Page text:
Project management courses are in high demand these days, as more and more job seekers realize the value of this type of add-on to their CVs. But what exactly does a project manager do, and what skills are required to excel in a career like this? Let’s break it down.
What does a project manager do?
In a nutshell, a project manager is put in place to oversee and drive a given project to ensure that its objectives are successfully achieved within a particular timeframe and subject to a given budget. They are required to put practical knowledge, skills, tools, and techniques to use to plan, develop, monitor, control, and smoothly execute a project.
Some are employed full-time within a given organization, while others are freelance, and join a different team on a case-by-case basis.
Now, let’s take a look at the top skills for project management that will help you to get ahead in this exciting field.
What are the skills required for a project manager?
When you study project management online or at a brick-and-mortar institution, you will realize that there are certain important soft skills and hard skills that project managers need in the course of their careers. These include the following:
1. Clear communication
Project managers stand in a very important space between the client and/or internal C-suite, and the team members who are required to make the magic happen at grassroots. As such, they have to be able to communicate clearly with people above and below them in order to build rapport and effectively share information on visions, goals, ideas, and issues.
2. Effortless leadership
While leadership is an innate quality that some people are born with, it’s also something you can learn and develop. It all boils down to being able to oversee and coordinate a team in a way that encourages them to bring their A-game. This requires quite a bit of finesse and the ability to correct your trajectory if a given team member requires a different approach.
3. Exceptional organizational capabilities
A disorganized project is seldom a successful one. This is why project managers have to be very good at organization, and be able to multitask in order to prioritize tasks, and break down complex aspects of a project into easily-manageable to-do lists with supporting documentation that eases access for everyone involved.
4. Seamless negotiation
Suppliers, clients, and other project stakeholders will all at some point come to the table with negotiation, whether it’s about price, timing, or both. Similarly, team members may have certain demands as well. Project managers have to tread the fine line between making the budget work, and being fair towards everyone involved.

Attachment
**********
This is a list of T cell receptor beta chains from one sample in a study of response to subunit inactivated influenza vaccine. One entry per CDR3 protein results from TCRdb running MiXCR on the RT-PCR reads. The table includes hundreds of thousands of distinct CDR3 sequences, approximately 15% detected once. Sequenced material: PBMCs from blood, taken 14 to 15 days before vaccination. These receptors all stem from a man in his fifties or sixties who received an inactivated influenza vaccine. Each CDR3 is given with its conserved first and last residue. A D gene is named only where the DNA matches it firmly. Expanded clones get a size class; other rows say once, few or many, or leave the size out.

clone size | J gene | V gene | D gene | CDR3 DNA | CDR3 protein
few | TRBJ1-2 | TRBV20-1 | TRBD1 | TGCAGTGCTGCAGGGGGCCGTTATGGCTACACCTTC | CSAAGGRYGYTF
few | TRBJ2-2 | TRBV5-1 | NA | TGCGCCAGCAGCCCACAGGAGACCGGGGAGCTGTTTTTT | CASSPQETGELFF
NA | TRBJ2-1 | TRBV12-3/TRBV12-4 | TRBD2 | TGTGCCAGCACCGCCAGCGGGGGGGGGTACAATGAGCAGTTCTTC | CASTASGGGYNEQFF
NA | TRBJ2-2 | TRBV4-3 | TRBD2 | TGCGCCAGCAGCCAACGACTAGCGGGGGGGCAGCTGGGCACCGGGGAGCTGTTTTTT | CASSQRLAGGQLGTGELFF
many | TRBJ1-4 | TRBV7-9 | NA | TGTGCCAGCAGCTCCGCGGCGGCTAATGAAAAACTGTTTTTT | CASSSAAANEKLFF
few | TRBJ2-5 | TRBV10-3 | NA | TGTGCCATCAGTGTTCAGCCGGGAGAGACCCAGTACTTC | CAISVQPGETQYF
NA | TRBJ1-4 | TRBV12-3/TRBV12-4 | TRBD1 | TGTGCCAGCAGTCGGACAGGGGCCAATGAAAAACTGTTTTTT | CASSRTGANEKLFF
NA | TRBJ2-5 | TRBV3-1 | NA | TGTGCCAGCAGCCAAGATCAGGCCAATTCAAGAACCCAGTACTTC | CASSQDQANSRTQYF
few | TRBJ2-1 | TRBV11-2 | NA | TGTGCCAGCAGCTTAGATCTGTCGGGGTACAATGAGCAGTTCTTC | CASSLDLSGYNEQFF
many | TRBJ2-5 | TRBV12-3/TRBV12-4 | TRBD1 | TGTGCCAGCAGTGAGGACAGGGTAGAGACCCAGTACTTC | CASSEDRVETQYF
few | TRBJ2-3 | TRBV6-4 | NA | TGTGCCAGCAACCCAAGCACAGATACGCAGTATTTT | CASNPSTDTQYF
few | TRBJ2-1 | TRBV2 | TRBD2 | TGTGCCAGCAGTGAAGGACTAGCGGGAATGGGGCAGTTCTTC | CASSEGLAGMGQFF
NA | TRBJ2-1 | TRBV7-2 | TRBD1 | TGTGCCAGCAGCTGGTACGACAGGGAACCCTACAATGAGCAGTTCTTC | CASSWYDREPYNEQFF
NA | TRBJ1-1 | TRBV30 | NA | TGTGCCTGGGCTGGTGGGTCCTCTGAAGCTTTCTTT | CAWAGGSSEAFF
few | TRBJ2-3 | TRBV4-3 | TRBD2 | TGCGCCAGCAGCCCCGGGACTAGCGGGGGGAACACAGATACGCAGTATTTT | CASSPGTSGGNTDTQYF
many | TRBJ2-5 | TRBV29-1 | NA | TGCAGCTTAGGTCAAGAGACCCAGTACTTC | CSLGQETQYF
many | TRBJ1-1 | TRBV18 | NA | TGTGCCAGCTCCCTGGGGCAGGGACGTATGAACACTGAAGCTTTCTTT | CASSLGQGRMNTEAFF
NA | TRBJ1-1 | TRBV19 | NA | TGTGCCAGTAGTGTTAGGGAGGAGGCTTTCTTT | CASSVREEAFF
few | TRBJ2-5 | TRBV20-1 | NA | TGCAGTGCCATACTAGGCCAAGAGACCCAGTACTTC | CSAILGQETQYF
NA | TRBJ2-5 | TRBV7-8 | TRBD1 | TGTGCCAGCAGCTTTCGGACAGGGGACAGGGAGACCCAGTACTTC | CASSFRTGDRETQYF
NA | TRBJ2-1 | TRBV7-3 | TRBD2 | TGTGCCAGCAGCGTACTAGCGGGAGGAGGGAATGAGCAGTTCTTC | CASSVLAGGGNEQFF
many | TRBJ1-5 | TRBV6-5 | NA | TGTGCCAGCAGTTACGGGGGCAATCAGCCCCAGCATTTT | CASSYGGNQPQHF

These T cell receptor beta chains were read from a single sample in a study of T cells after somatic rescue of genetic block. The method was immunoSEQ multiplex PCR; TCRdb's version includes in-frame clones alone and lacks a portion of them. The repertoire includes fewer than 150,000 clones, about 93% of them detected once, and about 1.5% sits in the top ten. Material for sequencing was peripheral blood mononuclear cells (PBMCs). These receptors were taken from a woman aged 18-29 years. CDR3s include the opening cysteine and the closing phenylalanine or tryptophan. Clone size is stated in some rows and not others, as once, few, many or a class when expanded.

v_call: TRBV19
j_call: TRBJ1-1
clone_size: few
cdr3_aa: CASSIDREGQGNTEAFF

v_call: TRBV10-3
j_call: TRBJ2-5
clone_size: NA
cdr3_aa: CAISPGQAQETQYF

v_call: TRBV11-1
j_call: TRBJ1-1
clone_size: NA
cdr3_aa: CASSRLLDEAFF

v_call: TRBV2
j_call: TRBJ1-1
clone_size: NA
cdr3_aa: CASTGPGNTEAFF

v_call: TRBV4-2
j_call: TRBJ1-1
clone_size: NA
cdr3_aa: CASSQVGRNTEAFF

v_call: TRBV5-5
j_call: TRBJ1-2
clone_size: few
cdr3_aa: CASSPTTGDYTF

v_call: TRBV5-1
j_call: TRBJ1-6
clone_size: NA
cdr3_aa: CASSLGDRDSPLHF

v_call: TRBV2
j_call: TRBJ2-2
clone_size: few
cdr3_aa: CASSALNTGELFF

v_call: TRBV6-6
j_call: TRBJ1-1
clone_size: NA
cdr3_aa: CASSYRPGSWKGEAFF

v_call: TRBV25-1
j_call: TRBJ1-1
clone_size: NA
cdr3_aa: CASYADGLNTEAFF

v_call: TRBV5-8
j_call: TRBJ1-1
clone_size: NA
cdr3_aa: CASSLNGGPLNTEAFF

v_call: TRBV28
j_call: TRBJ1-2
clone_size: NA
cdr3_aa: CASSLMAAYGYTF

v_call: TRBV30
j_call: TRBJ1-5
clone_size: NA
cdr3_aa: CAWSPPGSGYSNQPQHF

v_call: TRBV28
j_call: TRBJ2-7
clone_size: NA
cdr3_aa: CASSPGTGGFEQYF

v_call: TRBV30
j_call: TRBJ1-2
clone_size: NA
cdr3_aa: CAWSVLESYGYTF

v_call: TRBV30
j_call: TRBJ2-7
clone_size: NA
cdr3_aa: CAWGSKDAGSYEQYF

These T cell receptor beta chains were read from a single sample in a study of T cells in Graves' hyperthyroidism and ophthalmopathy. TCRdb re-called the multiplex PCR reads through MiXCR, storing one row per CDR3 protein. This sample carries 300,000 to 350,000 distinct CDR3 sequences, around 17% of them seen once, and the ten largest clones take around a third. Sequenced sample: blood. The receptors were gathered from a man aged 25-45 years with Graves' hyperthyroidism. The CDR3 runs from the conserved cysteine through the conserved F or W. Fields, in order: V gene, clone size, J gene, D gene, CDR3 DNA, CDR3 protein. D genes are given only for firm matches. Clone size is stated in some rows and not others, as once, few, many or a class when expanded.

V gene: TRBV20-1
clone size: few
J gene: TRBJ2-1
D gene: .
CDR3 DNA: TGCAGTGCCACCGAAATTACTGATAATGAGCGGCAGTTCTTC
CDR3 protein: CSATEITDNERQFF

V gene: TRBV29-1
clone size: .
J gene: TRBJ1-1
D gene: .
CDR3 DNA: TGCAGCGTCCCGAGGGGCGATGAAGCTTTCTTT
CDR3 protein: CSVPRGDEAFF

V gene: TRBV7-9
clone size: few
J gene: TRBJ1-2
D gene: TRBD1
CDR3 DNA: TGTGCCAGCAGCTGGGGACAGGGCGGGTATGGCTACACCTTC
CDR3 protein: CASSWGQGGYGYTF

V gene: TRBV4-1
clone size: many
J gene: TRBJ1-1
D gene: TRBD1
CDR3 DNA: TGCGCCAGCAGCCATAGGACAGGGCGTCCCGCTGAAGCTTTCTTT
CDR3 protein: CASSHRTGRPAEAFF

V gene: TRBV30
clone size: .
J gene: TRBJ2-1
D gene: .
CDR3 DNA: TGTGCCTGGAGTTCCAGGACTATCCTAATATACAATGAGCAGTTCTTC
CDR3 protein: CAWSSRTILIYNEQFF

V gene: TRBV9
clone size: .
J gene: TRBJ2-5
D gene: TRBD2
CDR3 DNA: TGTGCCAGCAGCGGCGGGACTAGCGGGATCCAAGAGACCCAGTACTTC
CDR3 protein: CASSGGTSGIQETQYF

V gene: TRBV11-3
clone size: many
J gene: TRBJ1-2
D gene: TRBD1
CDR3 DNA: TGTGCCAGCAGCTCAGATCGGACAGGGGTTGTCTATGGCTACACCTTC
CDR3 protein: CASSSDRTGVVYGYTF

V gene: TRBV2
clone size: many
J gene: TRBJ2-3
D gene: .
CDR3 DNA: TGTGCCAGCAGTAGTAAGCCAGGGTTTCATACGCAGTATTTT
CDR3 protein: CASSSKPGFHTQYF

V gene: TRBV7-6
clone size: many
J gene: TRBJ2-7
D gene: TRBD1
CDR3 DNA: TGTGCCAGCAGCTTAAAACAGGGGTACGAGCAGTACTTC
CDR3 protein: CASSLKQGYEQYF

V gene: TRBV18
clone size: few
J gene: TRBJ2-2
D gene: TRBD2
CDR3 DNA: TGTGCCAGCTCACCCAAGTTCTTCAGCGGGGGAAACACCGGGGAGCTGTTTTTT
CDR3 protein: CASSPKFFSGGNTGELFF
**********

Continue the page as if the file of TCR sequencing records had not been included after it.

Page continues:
5. Adept team management
Leadership differs from team management in the sense that it comes down to the nitty-gritty nuts and bolts of everyday tasks. A good project manager should be able to tell when a team member requires more support or tools to get their job done, and should, for instance, be ready to team up certain individuals who have skills that complement one another.
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6. Precise time management
Deadlines are a project manager’s bread and butter. The more complex a given project is, the closer attention the PM will have to pay to ensure that the various tasks are completed in the right order and at the correct pace.
7. Skillful problem-solving
Problems will always crop up. The project manager needs to look at the issue, weigh the pros and cons and identify the best possible solution. It’s also important to realize that you won’t always be able to please everyone in instances like these.
8. Accurate budget management
Controlling the budget throughout the course of a given project is one of the most important aspects of a project manager’s role. This is where experience comes in. The longer you work in the field, the easier it will be to determine which costs are overrun, and where cuts can be made without compromising the outcome of the project.
9. Tremendous motivational abilities
Project managers also have to be cheerleaders. There will be moments when things are bound to get tough, and this is when someone who knows how to motivate their team will get the job done far more efficiently.
10. Terrific tech-adaptability
Technology is developing at a rapid pace, and a project manager needs to keep up to date with industry tools and best practices. As such, tech skills and adaptability are key.
Project management is a dynamic field that offers many inspiring career opportunities for innovative individuals from all walks of life. Their skill sets are varied and include abilities and aptitudes such as communication, leadership, organization, negotiation, team- and time-management, problem-solving, budget management, motivation, and tech adaptability.
Consider taking a project management short course online to upskill and lean into this ever-evolving field that feeds into a variety of industries!